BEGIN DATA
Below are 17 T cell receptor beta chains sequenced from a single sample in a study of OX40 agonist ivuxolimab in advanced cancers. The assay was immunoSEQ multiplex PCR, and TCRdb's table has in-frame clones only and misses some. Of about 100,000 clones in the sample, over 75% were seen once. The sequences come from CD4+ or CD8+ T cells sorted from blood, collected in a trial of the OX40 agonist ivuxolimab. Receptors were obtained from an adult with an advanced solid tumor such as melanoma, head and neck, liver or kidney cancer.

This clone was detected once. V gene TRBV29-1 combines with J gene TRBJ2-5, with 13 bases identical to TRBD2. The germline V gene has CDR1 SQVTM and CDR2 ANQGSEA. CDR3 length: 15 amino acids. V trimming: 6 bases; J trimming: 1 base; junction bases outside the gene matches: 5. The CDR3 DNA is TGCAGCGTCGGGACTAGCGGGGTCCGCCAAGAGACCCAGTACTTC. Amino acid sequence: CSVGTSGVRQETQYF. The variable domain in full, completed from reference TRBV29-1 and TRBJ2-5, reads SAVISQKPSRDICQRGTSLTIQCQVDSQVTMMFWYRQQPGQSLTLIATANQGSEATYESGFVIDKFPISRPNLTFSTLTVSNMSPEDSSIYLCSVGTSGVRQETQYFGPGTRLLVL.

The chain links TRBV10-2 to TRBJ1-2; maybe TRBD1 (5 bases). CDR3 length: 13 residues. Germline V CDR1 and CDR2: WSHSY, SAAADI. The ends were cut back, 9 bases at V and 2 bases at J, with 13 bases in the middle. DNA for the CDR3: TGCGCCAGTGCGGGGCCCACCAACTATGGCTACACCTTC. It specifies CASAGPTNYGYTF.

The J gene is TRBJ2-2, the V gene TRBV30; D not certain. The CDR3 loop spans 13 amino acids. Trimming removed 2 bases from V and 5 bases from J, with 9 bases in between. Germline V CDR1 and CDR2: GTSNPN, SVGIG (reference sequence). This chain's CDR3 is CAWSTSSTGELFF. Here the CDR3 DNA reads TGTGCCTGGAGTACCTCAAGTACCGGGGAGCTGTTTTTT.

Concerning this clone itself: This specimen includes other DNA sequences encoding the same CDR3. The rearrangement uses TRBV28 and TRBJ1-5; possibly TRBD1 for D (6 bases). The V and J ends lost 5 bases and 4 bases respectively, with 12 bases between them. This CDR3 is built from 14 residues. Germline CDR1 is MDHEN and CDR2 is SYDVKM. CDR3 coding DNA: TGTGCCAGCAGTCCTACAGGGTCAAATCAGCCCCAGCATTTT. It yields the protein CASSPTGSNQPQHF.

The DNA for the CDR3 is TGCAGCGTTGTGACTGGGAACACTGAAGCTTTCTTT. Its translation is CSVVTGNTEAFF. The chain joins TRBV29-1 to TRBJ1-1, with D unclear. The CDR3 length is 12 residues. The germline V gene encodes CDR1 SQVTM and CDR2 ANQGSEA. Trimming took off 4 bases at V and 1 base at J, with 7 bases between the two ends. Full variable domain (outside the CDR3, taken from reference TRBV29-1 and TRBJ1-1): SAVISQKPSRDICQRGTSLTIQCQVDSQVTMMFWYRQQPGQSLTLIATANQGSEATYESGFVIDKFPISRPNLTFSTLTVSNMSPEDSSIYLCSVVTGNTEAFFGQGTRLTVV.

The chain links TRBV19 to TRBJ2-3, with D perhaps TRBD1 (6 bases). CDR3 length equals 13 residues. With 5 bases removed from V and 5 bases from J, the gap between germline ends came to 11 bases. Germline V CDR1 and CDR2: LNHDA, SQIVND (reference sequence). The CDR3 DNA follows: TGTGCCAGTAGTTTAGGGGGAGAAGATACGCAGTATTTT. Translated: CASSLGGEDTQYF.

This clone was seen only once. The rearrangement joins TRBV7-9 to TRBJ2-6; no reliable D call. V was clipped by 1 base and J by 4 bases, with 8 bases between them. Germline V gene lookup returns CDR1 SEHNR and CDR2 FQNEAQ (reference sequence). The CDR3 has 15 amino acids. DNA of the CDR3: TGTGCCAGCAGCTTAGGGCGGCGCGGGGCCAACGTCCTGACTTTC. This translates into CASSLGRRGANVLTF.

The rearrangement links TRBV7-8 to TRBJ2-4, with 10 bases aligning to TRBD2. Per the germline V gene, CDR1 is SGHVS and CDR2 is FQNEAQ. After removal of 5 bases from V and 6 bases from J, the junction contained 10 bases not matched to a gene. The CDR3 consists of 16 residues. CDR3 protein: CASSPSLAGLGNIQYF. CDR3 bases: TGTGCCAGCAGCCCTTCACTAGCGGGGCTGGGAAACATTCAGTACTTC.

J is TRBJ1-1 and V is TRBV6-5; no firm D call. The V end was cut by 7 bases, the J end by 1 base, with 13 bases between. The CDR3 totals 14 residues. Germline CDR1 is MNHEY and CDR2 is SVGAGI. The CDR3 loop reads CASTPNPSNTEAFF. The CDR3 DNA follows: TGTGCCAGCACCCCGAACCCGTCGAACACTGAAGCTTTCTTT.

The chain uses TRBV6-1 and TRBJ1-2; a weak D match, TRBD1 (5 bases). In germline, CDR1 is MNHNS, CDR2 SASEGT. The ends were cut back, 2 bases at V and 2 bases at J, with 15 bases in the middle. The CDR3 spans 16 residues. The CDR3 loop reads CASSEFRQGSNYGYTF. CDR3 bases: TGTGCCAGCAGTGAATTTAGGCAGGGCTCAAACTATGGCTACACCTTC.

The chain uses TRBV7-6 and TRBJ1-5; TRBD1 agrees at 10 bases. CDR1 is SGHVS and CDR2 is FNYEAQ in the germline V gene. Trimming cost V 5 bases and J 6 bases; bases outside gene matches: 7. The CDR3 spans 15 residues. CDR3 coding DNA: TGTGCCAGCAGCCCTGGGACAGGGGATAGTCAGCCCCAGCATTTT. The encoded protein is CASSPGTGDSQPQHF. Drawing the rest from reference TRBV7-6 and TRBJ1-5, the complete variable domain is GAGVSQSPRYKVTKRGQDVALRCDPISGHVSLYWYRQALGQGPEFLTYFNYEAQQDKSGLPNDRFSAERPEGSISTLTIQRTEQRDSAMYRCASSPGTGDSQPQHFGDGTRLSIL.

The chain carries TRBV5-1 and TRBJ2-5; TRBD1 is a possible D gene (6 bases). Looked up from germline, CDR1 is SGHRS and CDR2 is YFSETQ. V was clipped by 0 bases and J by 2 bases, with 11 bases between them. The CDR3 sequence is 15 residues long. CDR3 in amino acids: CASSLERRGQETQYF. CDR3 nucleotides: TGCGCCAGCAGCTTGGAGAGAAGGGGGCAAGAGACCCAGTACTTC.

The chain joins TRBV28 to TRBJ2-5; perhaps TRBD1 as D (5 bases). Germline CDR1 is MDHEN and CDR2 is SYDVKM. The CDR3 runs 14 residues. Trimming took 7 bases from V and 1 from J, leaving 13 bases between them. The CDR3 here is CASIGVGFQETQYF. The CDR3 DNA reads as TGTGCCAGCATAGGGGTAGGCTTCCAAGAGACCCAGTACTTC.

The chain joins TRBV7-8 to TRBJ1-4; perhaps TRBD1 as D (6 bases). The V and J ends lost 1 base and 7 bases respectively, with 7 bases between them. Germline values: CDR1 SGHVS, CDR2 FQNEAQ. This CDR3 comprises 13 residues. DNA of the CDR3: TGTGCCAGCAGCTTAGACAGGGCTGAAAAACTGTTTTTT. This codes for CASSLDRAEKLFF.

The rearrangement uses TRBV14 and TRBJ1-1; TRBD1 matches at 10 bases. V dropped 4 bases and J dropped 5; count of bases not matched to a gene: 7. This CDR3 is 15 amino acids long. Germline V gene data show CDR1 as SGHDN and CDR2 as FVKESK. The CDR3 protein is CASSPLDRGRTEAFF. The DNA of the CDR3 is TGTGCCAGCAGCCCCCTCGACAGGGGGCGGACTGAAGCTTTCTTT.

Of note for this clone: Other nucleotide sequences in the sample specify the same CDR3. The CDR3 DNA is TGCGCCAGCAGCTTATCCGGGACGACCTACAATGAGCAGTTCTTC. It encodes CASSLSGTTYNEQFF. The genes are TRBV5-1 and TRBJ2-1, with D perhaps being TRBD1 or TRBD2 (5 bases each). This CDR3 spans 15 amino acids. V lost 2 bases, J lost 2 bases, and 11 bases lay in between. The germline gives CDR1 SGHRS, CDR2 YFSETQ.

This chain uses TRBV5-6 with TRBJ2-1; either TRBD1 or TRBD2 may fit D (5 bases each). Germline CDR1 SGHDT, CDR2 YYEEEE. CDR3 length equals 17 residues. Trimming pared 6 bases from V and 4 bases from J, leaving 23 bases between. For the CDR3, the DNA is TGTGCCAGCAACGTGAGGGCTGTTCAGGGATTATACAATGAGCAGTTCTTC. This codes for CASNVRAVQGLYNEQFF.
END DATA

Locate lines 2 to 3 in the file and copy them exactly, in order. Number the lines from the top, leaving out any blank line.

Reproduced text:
This clone was detected once. V gene TRBV29-1 combines with J gene TRBJ2-5, with 13 bases identical to TRBD2. The germline V gene has CDR1 SQVTM and CDR2 ANQGSEA. CDR3 length: 15 amino acids. V trimming: 6 bases; J trimming: 1 base; junction bases outside the gene matches: 5. The CDR3 DNA is TGCAGCGTCGGGACTAGCGGGGTCCGCCAAGAGACCCAGTACTTC. Amino acid sequence: CSVGTSGVRQETQYF. The variable domain in full, completed from reference TRBV29-1 and TRBJ2-5, reads SAVISQKPSRDICQRGTSLTIQCQVDSQVTMMFWYRQQPGQSLTLIATANQGSEATYESGFVIDKFPISRPNLTFSTLTVSNMSPEDSSIYLCSVGTSGVRQETQYFGPGTRLLVL.

The chain links TRBV10-2 to TRBJ1-2; maybe TRBD1 (5 bases). CDR3 length: 13 residues. Germline V CDR1 and CDR2: WSHSY, SAAADI. The ends were cut back, 9 bases at V and 2 bases at J, with 13 bases in the middle. DNA for the CDR3: TGCGCCAGTGCGGGGCCCACCAACTATGGCTACACCTTC. It specifies CASAGPTNYGYTF.